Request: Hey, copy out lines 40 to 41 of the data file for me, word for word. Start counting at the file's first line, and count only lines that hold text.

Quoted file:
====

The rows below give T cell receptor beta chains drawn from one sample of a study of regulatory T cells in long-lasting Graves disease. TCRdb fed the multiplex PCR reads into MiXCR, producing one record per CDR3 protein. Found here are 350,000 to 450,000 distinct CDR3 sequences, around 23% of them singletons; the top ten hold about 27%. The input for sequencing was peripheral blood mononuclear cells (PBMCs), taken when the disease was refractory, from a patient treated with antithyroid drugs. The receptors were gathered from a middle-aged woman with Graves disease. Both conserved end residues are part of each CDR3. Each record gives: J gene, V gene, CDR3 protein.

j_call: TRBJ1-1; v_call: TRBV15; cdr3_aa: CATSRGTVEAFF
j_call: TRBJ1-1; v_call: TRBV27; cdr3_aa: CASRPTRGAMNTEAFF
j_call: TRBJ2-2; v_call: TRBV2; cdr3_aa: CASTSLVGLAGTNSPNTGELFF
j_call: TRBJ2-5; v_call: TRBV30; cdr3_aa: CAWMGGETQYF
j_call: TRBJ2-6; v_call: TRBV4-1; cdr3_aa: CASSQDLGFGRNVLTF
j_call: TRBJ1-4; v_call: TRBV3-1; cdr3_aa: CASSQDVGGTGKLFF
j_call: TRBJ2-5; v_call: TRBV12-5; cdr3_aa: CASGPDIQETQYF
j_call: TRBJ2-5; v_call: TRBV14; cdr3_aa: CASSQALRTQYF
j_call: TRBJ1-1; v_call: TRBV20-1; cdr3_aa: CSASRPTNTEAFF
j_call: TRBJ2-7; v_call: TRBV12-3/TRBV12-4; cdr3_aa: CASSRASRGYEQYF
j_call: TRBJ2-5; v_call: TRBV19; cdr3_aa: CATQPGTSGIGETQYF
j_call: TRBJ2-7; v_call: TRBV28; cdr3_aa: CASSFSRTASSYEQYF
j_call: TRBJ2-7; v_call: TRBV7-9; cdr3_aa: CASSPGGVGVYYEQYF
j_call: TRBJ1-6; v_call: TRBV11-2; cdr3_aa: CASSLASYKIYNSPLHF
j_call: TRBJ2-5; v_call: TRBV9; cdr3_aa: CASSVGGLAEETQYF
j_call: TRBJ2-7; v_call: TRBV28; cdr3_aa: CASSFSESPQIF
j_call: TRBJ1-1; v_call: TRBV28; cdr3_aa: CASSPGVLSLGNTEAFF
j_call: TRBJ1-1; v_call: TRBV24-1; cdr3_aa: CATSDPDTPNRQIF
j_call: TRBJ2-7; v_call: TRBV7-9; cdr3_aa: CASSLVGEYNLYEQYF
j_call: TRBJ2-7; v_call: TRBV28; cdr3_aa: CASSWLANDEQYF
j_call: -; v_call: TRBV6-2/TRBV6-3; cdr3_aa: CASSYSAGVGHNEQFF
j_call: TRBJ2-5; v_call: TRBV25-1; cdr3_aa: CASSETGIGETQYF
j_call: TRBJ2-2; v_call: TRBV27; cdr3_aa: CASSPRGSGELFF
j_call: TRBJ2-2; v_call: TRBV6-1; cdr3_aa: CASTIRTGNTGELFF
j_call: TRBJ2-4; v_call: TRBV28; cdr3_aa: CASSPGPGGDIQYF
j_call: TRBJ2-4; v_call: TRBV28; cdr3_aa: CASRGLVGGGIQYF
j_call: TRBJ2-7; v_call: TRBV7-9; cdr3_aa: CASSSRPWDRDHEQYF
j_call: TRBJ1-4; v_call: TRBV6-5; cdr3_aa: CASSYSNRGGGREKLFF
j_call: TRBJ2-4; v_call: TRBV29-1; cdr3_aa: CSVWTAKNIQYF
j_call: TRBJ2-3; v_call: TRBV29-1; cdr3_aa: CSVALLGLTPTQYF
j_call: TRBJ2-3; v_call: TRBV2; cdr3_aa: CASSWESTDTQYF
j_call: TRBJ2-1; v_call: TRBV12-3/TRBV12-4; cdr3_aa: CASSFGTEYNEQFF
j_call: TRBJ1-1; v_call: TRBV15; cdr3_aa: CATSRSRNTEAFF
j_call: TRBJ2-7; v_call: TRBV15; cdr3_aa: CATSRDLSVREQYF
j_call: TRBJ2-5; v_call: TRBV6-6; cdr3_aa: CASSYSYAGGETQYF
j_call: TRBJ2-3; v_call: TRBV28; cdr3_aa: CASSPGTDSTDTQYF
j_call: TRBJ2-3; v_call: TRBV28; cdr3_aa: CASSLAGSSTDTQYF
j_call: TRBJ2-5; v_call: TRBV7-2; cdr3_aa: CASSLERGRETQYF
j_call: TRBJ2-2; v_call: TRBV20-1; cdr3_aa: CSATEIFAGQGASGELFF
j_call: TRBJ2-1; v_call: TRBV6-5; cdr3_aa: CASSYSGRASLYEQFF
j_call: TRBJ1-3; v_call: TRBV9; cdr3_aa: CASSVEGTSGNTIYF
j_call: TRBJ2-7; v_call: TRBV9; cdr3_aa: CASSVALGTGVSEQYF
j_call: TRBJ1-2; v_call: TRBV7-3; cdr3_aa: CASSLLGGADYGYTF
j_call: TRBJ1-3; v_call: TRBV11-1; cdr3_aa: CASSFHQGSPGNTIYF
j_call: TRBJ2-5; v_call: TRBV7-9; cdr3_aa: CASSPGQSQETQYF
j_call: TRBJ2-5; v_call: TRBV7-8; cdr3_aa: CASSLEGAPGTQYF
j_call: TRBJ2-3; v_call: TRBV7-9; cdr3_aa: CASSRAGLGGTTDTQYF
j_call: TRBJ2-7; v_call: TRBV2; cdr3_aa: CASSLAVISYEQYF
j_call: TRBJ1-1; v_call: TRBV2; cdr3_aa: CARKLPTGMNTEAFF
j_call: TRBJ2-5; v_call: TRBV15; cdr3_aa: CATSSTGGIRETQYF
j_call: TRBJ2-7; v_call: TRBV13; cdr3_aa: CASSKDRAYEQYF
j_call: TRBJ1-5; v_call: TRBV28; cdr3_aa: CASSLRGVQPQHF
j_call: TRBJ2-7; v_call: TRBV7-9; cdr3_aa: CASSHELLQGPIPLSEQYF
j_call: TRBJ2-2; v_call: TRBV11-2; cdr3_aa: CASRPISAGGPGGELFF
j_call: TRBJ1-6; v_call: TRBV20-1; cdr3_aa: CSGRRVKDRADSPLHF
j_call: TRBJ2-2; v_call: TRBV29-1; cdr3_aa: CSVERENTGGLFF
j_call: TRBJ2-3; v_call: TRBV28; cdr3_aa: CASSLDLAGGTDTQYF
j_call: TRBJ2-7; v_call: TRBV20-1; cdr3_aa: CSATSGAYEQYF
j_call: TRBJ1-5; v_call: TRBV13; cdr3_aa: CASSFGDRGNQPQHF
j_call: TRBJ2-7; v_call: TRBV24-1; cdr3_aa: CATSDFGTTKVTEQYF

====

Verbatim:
j_call: TRBJ2-2; v_call: TRBV20-1; cdr3_aa: CSATEIFAGQGASGELFF
j_call: TRBJ2-1; v_call: TRBV6-5; cdr3_aa: CASSYSGRASLYEQFF